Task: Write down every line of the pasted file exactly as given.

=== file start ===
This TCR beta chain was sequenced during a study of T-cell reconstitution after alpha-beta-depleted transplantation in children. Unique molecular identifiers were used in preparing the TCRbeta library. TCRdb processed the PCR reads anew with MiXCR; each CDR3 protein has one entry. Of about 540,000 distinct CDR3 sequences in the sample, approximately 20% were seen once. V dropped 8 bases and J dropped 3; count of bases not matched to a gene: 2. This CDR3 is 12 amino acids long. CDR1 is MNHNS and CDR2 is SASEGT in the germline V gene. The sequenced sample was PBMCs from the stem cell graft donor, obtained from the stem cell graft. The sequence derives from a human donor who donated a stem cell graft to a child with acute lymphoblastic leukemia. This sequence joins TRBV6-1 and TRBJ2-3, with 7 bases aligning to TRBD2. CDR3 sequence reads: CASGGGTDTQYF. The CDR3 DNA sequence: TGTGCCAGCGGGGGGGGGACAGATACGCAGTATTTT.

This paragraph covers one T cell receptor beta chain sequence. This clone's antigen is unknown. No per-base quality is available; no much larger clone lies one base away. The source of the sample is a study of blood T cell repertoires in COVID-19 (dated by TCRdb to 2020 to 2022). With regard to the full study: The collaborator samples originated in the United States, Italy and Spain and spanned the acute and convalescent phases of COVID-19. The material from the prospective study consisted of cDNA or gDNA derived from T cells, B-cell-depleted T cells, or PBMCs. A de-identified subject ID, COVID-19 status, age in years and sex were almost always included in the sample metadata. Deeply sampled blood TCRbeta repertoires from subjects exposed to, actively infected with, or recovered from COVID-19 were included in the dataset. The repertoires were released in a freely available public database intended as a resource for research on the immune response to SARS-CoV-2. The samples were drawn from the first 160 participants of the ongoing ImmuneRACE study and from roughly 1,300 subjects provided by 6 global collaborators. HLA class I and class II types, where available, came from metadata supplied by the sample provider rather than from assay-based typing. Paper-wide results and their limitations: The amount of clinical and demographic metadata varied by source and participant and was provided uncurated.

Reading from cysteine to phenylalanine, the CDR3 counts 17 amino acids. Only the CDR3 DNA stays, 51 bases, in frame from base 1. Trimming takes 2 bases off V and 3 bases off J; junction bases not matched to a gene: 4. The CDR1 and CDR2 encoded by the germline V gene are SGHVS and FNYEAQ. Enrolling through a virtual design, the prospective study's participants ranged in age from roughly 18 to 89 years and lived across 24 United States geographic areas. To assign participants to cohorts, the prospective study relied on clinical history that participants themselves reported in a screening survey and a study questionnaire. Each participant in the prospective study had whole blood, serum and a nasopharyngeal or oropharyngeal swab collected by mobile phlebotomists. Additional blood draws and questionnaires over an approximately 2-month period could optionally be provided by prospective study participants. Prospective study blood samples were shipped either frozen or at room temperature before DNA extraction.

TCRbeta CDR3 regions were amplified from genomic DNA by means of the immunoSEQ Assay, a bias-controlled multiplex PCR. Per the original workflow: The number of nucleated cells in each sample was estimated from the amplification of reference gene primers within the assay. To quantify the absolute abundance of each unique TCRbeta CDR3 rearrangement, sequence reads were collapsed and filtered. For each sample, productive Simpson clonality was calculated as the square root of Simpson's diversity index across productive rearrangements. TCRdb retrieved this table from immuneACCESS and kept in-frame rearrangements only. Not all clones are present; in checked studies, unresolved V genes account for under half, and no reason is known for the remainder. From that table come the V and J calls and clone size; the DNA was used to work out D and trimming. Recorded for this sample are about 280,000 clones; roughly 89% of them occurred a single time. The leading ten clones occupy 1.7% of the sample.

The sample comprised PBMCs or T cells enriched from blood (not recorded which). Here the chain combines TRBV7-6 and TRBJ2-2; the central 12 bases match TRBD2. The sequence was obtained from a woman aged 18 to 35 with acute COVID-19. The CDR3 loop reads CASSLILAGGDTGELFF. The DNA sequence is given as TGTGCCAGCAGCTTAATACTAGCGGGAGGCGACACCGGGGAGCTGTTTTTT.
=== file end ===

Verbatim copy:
This TCR beta chain was sequenced during a study of T-cell reconstitution after alpha-beta-depleted transplantation in children. Unique molecular identifiers were used in preparing the TCRbeta library. TCRdb processed the PCR reads anew with MiXCR; each CDR3 protein has one entry. Of about 540,000 distinct CDR3 sequences in the sample, approximately 20% were seen once. V dropped 8 bases and J dropped 3; count of bases not matched to a gene: 2. This CDR3 is 12 amino acids long. CDR1 is MNHNS and CDR2 is SASEGT in the germline V gene. The sequenced sample was PBMCs from the stem cell graft donor, obtained from the stem cell graft. The sequence derives from a human donor who donated a stem cell graft to a child with acute lymphoblastic leukemia. This sequence joins TRBV6-1 and TRBJ2-3, with 7 bases aligning to TRBD2. CDR3 sequence reads: CASGGGTDTQYF. The CDR3 DNA sequence: TGTGCCAGCGGGGGGGGGACAGATACGCAGTATTTT.

This paragraph covers one T cell receptor beta chain sequence. This clone's antigen is unknown. No per-base quality is available; no much larger clone lies one base away. The source of the sample is a study of blood T cell repertoires in COVID-19 (dated by TCRdb to 2020 to 2022). With regard to the full study: The collaborator samples originated in the United States, Italy and Spain and spanned the acute and convalescent phases of COVID-19. The material from the prospective study consisted of cDNA or gDNA derived from T cells, B-cell-depleted T cells, or PBMCs. A de-identified subject ID, COVID-19 status, age in years and sex were almost always included in the sample metadata. Deeply sampled blood TCRbeta repertoires from subjects exposed to, actively infected with, or recovered from COVID-19 were included in the dataset. The repertoires were released in a freely available public database intended as a resource for research on the immune response to SARS-CoV-2. The samples were drawn from the first 160 participants of the ongoing ImmuneRACE study and from roughly 1,300 subjects provided by 6 global collaborators. HLA class I and class II types, where available, came from metadata supplied by the sample provider rather than from assay-based typing. Paper-wide results and their limitations: The amount of clinical and demographic metadata varied by source and participant and was provided uncurated.

Reading from cysteine to phenylalanine, the CDR3 counts 17 amino acids. Only the CDR3 DNA stays, 51 bases, in frame from base 1. Trimming takes 2 bases off V and 3 bases off J; junction bases not matched to a gene: 4. The CDR1 and CDR2 encoded by the germline V gene are SGHVS and FNYEAQ. Enrolling through a virtual design, the prospective study's participants ranged in age from roughly 18 to 89 years and lived across 24 United States geographic areas. To assign participants to cohorts, the prospective study relied on clinical history that participants themselves reported in a screening survey and a study questionnaire. Each participant in the prospective study had whole blood, serum and a nasopharyngeal or oropharyngeal swab collected by mobile phlebotomists. Additional blood draws and questionnaires over an approximately 2-month period could optionally be provided by prospective study participants. Prospective study blood samples were shipped either frozen or at room temperature before DNA extraction.

TCRbeta CDR3 regions were amplified from genomic DNA by means of the immunoSEQ Assay, a bias-controlled multiplex PCR. Per the original workflow: The number of nucleated cells in each sample was estimated from the amplification of reference gene primers within the assay. To quantify the absolute abundance of each unique TCRbeta CDR3 rearrangement, sequence reads were collapsed and filtered. For each sample, productive Simpson clonality was calculated as the square root of Simpson's diversity index across productive rearrangements. TCRdb retrieved this table from immuneACCESS and kept in-frame rearrangements only. Not all clones are present; in checked studies, unresolved V genes account for under half, and no reason is known for the remainder. From that table come the V and J calls and clone size; the DNA was used to work out D and trimming. Recorded for this sample are about 280,000 clones; roughly 89% of them occurred a single time. The leading ten clones occupy 1.7% of the sample.

The sample comprised PBMCs or T cells enriched from blood (not recorded which). Here the chain combines TRBV7-6 and TRBJ2-2; the central 12 bases match TRBD2. The sequence was obtained from a woman aged 18 to 35 with acute COVID-19. The CDR3 loop reads CASSLILAGGDTGELFF. The DNA sequence is given as TGTGCCAGCAGCTTAATACTAGCGGGAGGCGACACCGGGGAGCTGTTTTTT.